Fontbonne’s Early College Model seeks to close the opportunity gap for young women leaders as they enter the workforce through education, skill development, career exploration and alumni networking. Alongside partners like HubSpot, Fidelity Investments and the Massachusetts Society of CPAs, Fontbonne exposes young women to industries where they are typically under-represented and offers unique opportunities with professional sponsors and mentors. Through traditional and non-traditional recruitment efforts (i.e., TikTok videos), Fontbonne’s admission process is open to all students from public and private schools, and 52% receive some sort of tuition assistance.
Are you interested in creating a program that helps Boston’s youth achieve success after high school?
Each 2021 grant recipient submitted a unique idea that fit the following criteria!
- Industry aligned: Does the experience prepare Boston’s high school students for careers for which there are openings in the city and region? Does it focus on one particular industry or is a hybrid experience with overlapping industries and activities?
- Innovative: Is it fresh? Does it spur creativity for our students? Does it provide collaborative or out-of-the-box learning and training opportunities?
- Relevant: Does it answer the call to reimagine student development during the pandemic?
- Equitable: Does it make learning more equitable and inclusive for Black and brown communities? Does it take into account remote learning gaps or challenges given the pandemic?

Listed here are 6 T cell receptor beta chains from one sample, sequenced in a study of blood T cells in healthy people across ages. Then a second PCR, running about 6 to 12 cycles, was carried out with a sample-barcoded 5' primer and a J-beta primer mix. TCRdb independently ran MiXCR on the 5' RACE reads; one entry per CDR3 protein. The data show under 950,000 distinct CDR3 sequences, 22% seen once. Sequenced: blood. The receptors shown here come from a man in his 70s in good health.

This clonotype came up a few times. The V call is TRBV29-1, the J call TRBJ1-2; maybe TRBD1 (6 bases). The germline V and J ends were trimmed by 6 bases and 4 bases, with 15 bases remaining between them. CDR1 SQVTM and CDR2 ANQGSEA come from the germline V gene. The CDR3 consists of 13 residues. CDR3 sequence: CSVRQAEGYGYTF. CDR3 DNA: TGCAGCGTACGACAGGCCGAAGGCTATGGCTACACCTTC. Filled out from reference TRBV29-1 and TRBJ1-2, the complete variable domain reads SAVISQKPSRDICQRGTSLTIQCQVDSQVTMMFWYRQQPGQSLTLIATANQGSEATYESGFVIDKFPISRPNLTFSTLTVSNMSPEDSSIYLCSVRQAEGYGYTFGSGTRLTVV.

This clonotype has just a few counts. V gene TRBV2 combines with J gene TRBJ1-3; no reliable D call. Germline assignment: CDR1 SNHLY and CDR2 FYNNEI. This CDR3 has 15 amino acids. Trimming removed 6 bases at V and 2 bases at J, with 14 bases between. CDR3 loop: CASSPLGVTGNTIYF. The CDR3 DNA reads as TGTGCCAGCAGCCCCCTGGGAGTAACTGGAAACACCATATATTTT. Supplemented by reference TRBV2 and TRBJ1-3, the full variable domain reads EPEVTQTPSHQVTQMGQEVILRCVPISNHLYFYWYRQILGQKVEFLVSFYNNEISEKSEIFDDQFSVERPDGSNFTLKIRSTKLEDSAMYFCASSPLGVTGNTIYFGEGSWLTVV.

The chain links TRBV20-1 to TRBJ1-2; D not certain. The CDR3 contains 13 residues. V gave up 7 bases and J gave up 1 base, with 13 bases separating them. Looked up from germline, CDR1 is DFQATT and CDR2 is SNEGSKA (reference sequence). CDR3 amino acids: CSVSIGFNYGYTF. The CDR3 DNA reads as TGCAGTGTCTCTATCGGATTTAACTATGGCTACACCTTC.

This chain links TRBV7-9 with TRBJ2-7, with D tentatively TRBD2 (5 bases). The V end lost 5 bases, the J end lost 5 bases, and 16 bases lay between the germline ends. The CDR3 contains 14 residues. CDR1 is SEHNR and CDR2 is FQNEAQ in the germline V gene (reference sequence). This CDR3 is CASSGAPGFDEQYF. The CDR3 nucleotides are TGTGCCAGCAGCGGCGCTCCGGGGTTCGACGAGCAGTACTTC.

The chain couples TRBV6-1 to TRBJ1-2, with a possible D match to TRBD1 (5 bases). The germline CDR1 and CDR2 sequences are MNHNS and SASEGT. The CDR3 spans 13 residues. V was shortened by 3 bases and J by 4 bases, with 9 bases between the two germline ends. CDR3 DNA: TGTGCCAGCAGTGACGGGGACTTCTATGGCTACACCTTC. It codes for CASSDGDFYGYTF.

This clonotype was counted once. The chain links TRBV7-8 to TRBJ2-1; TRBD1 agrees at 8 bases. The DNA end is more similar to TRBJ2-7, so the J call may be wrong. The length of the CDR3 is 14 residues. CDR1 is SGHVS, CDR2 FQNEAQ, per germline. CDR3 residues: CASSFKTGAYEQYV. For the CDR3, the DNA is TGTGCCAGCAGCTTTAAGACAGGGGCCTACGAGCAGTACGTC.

Harnessing Boston’s Collective Energy to Prepare Students for College, Career and Life
Through our research, we understand that business leaders in Boston need a roadmap to help illustrate the types of efforts and programs that youth would find valuable. As part of Generation Success, we created a “bright spot toolkit” to feature high-quality programs in Boston that are run by businesses and private industries in the region. Our hope is to share examples of the great work already being done to prepare students for college, career and life after high school by industry groups, and motivate other businesses to follow suit.
Generation Success invites businesses as well as out-of-school providers to submit their programs as we expand this toolkit!
If you are interested in learning more about how your business can become involved, check out these exciting opportunities for employers to engage with Boston-area schools and students now!
Boston Private Industry Council
Discover how your business can build the workforce of tomorrow. Learn how you can host young people for office tours or job shadowing opportunities, hire high school students for entry-level positions or internships and/or join an industry convening.
BoSTEM United Way of Massachusetts Bay and Merrimack Valley
Help present engaging STEM opportunities to Boston middle school students. Learn more about corporate volunteer programs and how you can host experiential learning workshops to young people or provide industry externships for teachers.